Hi all, I have tried to do a 3Dclass without alignment after running a NU refinement. The histogram showed that some classification may have been made as the particles are not evenly distributed among classes. However, all volumes from intermediate and final classes are the same. Did I do something wrong, or what could be done to show differences after classification? Do I have do heterogenous refinement after 3D classification? Thanks!
Are you checking the output volumes directly from the 3D classification job? I would first try Job: Homogeneous Reconstruction Only - CryoSPARC Guide for each class. This generally has helped me better visualizing small differences between classes.
I find this job type extremely ineffective, even after homo reconstruction of all volumes which is a huge pain. Port to relion for time being
update: try these settings
O-EM learning rate init - 0.75
O-EM learning rate half-life (iters) - 100
Class similarity - 0.25
let us know if it helps (thanks valentin for suggestion)
although in your case it seems you don’t have strong consensus refinement yet. probably have some work to do upstream first (picking, 2D class selection, etc)
Thank you for your suggestions! I have tried again with the settings, and seems that initial classes can converge into fewer ones:
New setting (intermediate plot):
But sometimes the following error hits:
I am now tweaking the parameters to see if classes can be separated with more distinct features / converging into fewer classes, while not hitting any error.
Valentin said this was fixed in a patch. And a new patch came today. Can you update?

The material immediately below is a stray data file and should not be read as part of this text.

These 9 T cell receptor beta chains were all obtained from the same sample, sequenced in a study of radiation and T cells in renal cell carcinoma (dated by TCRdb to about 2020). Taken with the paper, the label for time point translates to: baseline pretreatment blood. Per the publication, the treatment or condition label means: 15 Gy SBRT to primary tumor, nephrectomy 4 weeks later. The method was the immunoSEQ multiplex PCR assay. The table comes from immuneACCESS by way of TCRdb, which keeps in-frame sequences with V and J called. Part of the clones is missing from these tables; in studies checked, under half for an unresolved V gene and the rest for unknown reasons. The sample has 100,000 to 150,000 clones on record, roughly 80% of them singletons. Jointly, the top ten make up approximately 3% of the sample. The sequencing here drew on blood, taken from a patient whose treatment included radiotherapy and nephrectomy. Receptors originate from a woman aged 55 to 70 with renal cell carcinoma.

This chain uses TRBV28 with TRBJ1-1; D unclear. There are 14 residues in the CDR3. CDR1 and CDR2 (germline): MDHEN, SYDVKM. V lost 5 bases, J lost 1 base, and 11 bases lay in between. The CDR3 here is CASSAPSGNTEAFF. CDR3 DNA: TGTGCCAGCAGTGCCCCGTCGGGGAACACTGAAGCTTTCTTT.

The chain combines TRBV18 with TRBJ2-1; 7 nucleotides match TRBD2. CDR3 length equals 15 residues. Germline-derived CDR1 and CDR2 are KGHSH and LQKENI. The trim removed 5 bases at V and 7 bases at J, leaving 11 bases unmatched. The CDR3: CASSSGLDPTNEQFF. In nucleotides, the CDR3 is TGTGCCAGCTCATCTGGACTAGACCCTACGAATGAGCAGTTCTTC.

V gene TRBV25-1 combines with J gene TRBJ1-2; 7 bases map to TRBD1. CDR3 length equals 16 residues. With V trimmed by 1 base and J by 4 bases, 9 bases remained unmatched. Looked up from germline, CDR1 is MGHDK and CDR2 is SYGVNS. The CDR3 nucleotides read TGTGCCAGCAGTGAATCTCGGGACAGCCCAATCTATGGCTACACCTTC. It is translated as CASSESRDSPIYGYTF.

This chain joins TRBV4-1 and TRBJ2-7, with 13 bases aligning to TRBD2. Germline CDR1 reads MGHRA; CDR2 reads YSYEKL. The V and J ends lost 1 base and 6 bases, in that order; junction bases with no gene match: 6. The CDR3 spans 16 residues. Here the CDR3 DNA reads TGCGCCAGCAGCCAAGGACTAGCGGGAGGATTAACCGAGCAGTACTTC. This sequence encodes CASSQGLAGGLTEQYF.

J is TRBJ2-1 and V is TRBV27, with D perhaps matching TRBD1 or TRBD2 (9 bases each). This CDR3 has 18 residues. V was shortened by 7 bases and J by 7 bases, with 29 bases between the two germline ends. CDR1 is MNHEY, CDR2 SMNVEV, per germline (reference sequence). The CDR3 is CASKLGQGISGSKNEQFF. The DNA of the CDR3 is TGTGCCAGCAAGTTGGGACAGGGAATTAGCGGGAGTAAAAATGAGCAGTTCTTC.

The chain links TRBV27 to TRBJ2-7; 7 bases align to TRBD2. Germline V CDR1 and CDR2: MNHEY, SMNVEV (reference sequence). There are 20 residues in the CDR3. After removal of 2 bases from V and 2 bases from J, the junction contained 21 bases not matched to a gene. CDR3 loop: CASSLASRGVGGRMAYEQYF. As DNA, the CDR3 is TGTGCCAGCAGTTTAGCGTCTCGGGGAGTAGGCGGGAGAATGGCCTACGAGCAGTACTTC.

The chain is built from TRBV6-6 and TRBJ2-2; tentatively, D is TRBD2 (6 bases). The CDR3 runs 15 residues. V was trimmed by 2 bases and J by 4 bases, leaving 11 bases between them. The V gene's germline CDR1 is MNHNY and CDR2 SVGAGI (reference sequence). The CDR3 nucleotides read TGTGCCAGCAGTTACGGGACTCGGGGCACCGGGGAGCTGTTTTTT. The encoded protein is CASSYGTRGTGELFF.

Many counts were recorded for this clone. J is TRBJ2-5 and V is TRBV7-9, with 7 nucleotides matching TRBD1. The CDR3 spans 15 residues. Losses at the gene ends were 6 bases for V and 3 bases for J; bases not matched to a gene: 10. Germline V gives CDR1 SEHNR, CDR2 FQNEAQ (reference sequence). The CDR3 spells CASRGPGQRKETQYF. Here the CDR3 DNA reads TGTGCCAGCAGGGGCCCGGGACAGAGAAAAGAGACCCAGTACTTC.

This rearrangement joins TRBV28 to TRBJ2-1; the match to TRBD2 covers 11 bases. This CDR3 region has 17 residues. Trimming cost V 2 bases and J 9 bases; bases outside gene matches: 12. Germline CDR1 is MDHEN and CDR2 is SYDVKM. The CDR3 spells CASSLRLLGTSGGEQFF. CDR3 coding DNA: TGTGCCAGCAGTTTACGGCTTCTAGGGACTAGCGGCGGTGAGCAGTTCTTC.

@vperetroukhin I can’t wait to try 100 things with the new version. Any magic settings to consider? should defaults work well for small particles or should we try something like this?
I don’t know about magic settings, but “force hard classification” seems to work wonders for cases where ESS was staying very high and all classes were appearing the same.
That, and then tweak the O-EM learning rate if needed (default 0.4; lower gives more diverse classes, so reduce if the defaults cause all particles to collapse into few classes).
The other thing that can make a difference is the target resolution - we usually get the best results from setting it as low as possible while still capturing the desired heterogeneity (unfortunately this can lead to “crunchy” volumes, so I generally resample them in batch using relion_image_handler for inspection).
@CryoEM1 glad you’re excited ! @olibclarke summarized most of the salient parameters! Check out the new density-based convergence criterion as well – hopefully useful for larger datasets to avoid doing a number of F-EM iterations when the structures themselves have already converged.
Another issue I keep running into (processing EMPIAR data) is per-particle scales. Computing these upstream of 3D class can improve the quality of classes quite a bit (see the updated 3D class tutorial for an example).
FYI, we’ve put together a page summarizing some tips on small/membrane proteins in a new tutorial:
Tutorial: Tips for Membrane Protein Structures - CryoSPARC Guide.
Let us know if you have any other useful suggestions!
Hi @vperetroukhin - regarding the density based convergence criteria - how exactly is “RMS Density Change” calculated, and what is a reasonable value to use as a convergence criterion? Also what is “Mean KL Divergence”?